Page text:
By: Lisa Renee Sherman
After hours on the retail lot, the very last trailer your eye captures is the one that stills your heart. Walking past all the other newly designed, top of the line trailers that any person in their right mind would want….you spot HER. The salesman tries to gently pull your attention away, with bribes of newly clad leather, and impeccable design. As his voice drones on and on…there is only one thought in your mind… “I can do that”. Another newcomer has joined the Airstream family, and the task of “Airstream Trailer Restoration” has unfolded.
People have different reasons for opting to chose a vintage Airstream restoration project. Some completely enjoy the task of restoration and take much pride in the hours of work it takes to restore one to its original glory. Others are appealed to the financial aspect and are striving to safe a few dollars. Either way, restoration can become very time consuming and costly.
There are professionals that specialize in the restoration of vintage trailers if you are not looking at doing it yourself. Most of these individuals are just a Google away. Another good way for tracking down sound professionals would be to contact your area Airstream dealer, or local Airstream Club for suggested names. This is a unique community and typically individuals can offer a wealth of information.
If you are going to tackle your own restoration, the first major issue to address is what is needing done. When assessing the exterior the following things should be on your check list. The first is the exterior finish. It is a painted finish or an aluminum clad? The next major area of concern is that of plasti coating. This was a lacquer “glass wax” that was applied to the earlier models of Airstreams. If there hasn’t been much polishing care in the past then chances are it is peeling and “blistering”.
There are basically three types of abrasions to the exterior. Large dents, shallow dents and little areas affected from hail damage. Most retailers disregard hail damage. These are removed based off the personal preference of the owner. If you are planning to resale the trailer, perhaps taking time to remove them would up the final price amount. If you are strictly keeping the trailer for your personal enjoyment then the hail marks could add to the overall character of the vintage trailer.
Keep in mind that most Airstream dealers are used to ordering new panel sections for restoration purposes. If you are going to try to tackle the project first, a useful tool is a basic suction cup from a local body shop. A majority of shallow dents can be popped back out with this tool. When addressing major dents it is typical to have to take the exterior panel off and correct it from the inside out.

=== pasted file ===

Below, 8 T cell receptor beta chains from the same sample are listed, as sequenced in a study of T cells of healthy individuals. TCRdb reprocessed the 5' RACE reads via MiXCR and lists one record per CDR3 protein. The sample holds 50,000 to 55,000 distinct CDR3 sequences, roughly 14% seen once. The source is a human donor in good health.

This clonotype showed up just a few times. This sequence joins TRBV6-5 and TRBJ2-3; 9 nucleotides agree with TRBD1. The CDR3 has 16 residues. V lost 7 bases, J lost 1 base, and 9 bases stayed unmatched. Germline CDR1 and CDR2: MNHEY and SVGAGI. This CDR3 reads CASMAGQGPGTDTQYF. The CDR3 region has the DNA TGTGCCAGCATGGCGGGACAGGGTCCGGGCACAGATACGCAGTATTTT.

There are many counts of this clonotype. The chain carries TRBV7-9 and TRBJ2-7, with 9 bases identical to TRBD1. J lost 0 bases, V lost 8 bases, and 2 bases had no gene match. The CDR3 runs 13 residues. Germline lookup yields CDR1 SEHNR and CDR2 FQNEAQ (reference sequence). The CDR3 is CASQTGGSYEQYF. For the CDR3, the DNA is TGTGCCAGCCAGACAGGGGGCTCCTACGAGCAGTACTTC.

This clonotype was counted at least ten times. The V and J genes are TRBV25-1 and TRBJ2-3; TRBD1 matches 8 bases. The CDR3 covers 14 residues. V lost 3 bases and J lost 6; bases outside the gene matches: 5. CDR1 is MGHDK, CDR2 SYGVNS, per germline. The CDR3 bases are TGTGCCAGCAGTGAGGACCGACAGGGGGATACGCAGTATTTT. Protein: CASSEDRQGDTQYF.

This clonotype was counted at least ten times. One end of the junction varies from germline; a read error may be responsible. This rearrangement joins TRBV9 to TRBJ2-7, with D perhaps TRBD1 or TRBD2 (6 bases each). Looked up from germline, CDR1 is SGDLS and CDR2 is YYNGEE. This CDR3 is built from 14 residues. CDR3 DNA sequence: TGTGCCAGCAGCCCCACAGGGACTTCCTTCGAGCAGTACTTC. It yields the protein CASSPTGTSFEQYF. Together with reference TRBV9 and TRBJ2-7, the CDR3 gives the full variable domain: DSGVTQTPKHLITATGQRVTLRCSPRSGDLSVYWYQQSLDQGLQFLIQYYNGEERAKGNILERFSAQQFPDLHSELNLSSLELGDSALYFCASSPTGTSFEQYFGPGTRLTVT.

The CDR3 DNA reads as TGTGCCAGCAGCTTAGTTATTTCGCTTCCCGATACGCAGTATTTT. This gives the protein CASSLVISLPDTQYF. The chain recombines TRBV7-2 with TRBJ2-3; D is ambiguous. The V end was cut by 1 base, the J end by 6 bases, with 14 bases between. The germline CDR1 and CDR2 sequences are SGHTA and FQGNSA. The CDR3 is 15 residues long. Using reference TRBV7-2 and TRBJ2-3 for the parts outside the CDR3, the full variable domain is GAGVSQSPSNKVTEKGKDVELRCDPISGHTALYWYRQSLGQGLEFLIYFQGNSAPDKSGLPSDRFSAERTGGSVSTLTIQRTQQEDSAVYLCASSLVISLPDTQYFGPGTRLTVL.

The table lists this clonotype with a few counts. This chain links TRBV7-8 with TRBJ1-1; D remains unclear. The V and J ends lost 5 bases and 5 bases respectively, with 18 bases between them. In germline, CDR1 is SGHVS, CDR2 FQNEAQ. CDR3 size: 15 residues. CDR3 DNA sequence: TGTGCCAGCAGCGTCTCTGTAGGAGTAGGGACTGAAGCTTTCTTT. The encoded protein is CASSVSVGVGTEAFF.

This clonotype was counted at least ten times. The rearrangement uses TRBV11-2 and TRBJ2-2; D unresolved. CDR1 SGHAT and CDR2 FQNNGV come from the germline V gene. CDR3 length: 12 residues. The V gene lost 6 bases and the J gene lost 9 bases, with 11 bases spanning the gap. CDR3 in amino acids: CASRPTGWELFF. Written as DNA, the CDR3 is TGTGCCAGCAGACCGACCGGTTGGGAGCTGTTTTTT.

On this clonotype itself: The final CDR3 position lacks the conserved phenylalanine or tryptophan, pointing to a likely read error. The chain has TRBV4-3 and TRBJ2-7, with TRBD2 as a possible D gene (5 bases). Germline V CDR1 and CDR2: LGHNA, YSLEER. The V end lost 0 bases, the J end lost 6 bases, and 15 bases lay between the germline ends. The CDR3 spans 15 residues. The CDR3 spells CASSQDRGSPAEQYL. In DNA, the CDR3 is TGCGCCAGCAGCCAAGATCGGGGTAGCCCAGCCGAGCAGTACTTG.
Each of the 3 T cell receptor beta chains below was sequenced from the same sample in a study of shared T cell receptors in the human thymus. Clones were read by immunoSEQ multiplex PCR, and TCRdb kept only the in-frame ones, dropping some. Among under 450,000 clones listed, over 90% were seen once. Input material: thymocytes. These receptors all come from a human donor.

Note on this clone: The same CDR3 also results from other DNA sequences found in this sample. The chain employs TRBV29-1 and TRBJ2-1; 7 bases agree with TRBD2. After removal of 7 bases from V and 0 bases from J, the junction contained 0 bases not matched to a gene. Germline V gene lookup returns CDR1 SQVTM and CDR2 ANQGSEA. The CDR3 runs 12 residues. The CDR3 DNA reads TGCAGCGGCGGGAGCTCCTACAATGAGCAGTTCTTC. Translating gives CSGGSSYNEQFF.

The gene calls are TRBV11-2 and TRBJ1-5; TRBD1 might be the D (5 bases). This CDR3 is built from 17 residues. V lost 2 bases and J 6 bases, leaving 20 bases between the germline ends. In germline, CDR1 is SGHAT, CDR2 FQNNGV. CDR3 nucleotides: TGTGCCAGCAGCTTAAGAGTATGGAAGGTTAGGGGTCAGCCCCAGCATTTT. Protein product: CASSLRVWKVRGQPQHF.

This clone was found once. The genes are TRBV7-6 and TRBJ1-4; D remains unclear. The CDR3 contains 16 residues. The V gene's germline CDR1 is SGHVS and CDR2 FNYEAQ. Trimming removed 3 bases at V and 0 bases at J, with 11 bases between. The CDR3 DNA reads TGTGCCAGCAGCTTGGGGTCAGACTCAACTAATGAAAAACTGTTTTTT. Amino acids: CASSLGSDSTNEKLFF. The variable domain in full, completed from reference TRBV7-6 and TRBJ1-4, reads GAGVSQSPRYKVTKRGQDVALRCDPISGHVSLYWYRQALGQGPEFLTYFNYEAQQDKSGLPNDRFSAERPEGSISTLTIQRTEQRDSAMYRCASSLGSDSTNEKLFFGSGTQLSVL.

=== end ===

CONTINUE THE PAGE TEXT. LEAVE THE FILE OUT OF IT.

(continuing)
Most likely, the trailer has been neglected for some time and oxidation has formed. Aluminum reacts differently to oxygen than that of rust. Rust tends to “eat” the material. Aluminum actually has a build up of oxidation on it that can create that “blistering” look. Most polishing techniques address the issue of oxidation and provide numerous insight on how to best treat this issue.
Other areas of concern with the exterior is the main door, windows, service portals, and any exterior utility components. All damaged items should be dealt with prior to the final polishing process. The polishing process is extensive and very time consuming. Any work that could leave abrasions on the finished exterior should be done prior.
Moving to the interior, it is not uncommon that the sub-flooring needs to be replaced. After removing all the furnishings and floor coverings you should be able to see any spots of concern with the flooring. Typically weak spots come from water leakage. At this time is when most restoration specialists also take out the inner panels to expose the insulation and wiring. Due to the fact that the only way to replace any wiring or insulation is by removing the inside panel, it is easiest to do it while all the furnishing are removed.
The sub-floor typically can be cut into sections and removed. They make a great templates, so don’t disregard. Be sure to take careful notice of the flooring frame unit. Restoration Specialists typically use an angle grinder on the metal frame to remove any rust or dirt. It would be a good idea to add a coat of primer for prevention of rust when finished.
With the sub-flooring accomplished, there are some questions you need to address. A trailer that has been “restored” is considered to have been completed with time “period” furnishings, appliances, and fixtures. A “renovated” trailer is one that is finished out however the current owner wishes with no regard to accuracy original style.
Once you understand what the final look and feel of the trailer should be, then you can finish the rest of the restoration based upon the desired style. Always keep in mind if you are wishing to re-sell the trailer or if it is for your personal enjoyment. Most vintage trailer purchasers are looking for that “classic” Airstream design and style.
If you want to check out a really cool site with great pictures of restored Airstreams then go here Vintage Trailering. He restores and sells Airstream trailers and also he can do appraisals for you.
All content on UsedAirstream.com is copyrighted and enforced! © 2009